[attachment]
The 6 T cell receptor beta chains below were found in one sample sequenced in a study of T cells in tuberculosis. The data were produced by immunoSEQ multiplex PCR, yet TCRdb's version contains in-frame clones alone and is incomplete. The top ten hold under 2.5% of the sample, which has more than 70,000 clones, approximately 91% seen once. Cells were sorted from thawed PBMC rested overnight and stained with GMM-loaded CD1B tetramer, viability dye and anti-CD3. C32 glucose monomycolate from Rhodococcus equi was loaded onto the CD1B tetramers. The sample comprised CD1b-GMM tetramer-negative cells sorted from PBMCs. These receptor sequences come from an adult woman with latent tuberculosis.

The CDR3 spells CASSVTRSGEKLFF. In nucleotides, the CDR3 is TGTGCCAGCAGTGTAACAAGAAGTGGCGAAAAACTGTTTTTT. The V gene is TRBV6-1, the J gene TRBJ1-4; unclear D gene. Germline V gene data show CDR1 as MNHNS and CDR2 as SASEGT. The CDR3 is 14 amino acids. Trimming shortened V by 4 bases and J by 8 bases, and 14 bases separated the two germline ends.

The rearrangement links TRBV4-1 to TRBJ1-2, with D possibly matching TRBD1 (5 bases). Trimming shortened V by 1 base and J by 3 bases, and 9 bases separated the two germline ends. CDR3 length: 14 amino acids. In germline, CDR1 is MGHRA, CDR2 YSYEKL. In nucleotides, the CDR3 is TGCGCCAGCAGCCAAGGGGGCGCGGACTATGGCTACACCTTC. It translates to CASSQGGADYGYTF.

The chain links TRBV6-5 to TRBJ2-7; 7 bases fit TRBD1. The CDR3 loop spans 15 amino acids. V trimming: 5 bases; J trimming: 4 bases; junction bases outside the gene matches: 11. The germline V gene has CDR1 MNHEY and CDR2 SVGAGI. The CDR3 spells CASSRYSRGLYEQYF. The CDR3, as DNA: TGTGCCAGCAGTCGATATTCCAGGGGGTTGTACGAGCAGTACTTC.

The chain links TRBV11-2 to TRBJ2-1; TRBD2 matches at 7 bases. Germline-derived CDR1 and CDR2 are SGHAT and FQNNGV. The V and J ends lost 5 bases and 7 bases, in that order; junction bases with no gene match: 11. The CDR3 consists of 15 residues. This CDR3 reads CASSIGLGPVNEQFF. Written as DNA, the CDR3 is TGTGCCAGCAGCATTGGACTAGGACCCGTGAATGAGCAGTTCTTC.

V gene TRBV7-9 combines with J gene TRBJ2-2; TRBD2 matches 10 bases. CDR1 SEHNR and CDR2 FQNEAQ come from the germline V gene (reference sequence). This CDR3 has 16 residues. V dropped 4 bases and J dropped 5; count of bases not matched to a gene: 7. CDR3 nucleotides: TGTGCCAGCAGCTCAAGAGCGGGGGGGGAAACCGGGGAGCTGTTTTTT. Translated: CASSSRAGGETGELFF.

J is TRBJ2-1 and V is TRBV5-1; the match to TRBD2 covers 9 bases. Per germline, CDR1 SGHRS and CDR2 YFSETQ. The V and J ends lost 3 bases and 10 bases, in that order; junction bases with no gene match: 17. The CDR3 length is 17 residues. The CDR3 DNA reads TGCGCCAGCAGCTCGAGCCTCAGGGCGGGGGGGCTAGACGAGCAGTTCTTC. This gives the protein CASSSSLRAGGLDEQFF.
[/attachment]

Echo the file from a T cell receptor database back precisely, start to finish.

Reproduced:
The 6 T cell receptor beta chains below were found in one sample sequenced in a study of T cells in tuberculosis. The data were produced by immunoSEQ multiplex PCR, yet TCRdb's version contains in-frame clones alone and is incomplete. The top ten hold under 2.5% of the sample, which has more than 70,000 clones, approximately 91% seen once. Cells were sorted from thawed PBMC rested overnight and stained with GMM-loaded CD1B tetramer, viability dye and anti-CD3. C32 glucose monomycolate from Rhodococcus equi was loaded onto the CD1B tetramers. The sample comprised CD1b-GMM tetramer-negative cells sorted from PBMCs. These receptor sequences come from an adult woman with latent tuberculosis.

The CDR3 spells CASSVTRSGEKLFF. In nucleotides, the CDR3 is TGTGCCAGCAGTGTAACAAGAAGTGGCGAAAAACTGTTTTTT. The V gene is TRBV6-1, the J gene TRBJ1-4; unclear D gene. Germline V gene data show CDR1 as MNHNS and CDR2 as SASEGT. The CDR3 is 14 amino acids. Trimming shortened V by 4 bases and J by 8 bases, and 14 bases separated the two germline ends.

The rearrangement links TRBV4-1 to TRBJ1-2, with D possibly matching TRBD1 (5 bases). Trimming shortened V by 1 base and J by 3 bases, and 9 bases separated the two germline ends. CDR3 length: 14 amino acids. In germline, CDR1 is MGHRA, CDR2 YSYEKL. In nucleotides, the CDR3 is TGCGCCAGCAGCCAAGGGGGCGCGGACTATGGCTACACCTTC. It translates to CASSQGGADYGYTF.

The chain links TRBV6-5 to TRBJ2-7; 7 bases fit TRBD1. The CDR3 loop spans 15 amino acids. V trimming: 5 bases; J trimming: 4 bases; junction bases outside the gene matches: 11. The germline V gene has CDR1 MNHEY and CDR2 SVGAGI. The CDR3 spells CASSRYSRGLYEQYF. The CDR3, as DNA: TGTGCCAGCAGTCGATATTCCAGGGGGTTGTACGAGCAGTACTTC.

The chain links TRBV11-2 to TRBJ2-1; TRBD2 matches at 7 bases. Germline-derived CDR1 and CDR2 are SGHAT and FQNNGV. The V and J ends lost 5 bases and 7 bases, in that order; junction bases with no gene match: 11. The CDR3 consists of 15 residues. This CDR3 reads CASSIGLGPVNEQFF. Written as DNA, the CDR3 is TGTGCCAGCAGCATTGGACTAGGACCCGTGAATGAGCAGTTCTTC.

V gene TRBV7-9 combines with J gene TRBJ2-2; TRBD2 matches 10 bases. CDR1 SEHNR and CDR2 FQNEAQ come from the germline V gene (reference sequence). This CDR3 has 16 residues. V dropped 4 bases and J dropped 5; count of bases not matched to a gene: 7. CDR3 nucleotides: TGTGCCAGCAGCTCAAGAGCGGGGGGGGAAACCGGGGAGCTGTTTTTT. Translated: CASSSRAGGETGELFF.

J is TRBJ2-1 and V is TRBV5-1; the match to TRBD2 covers 9 bases. Per germline, CDR1 SGHRS and CDR2 YFSETQ. The V and J ends lost 3 bases and 10 bases, in that order; junction bases with no gene match: 17. The CDR3 length is 17 residues. The CDR3 DNA reads TGCGCCAGCAGCTCGAGCCTCAGGGCGGGGGGGCTAGACGAGCAGTTCTTC. This gives the protein CASSSSLRAGGLDEQFF.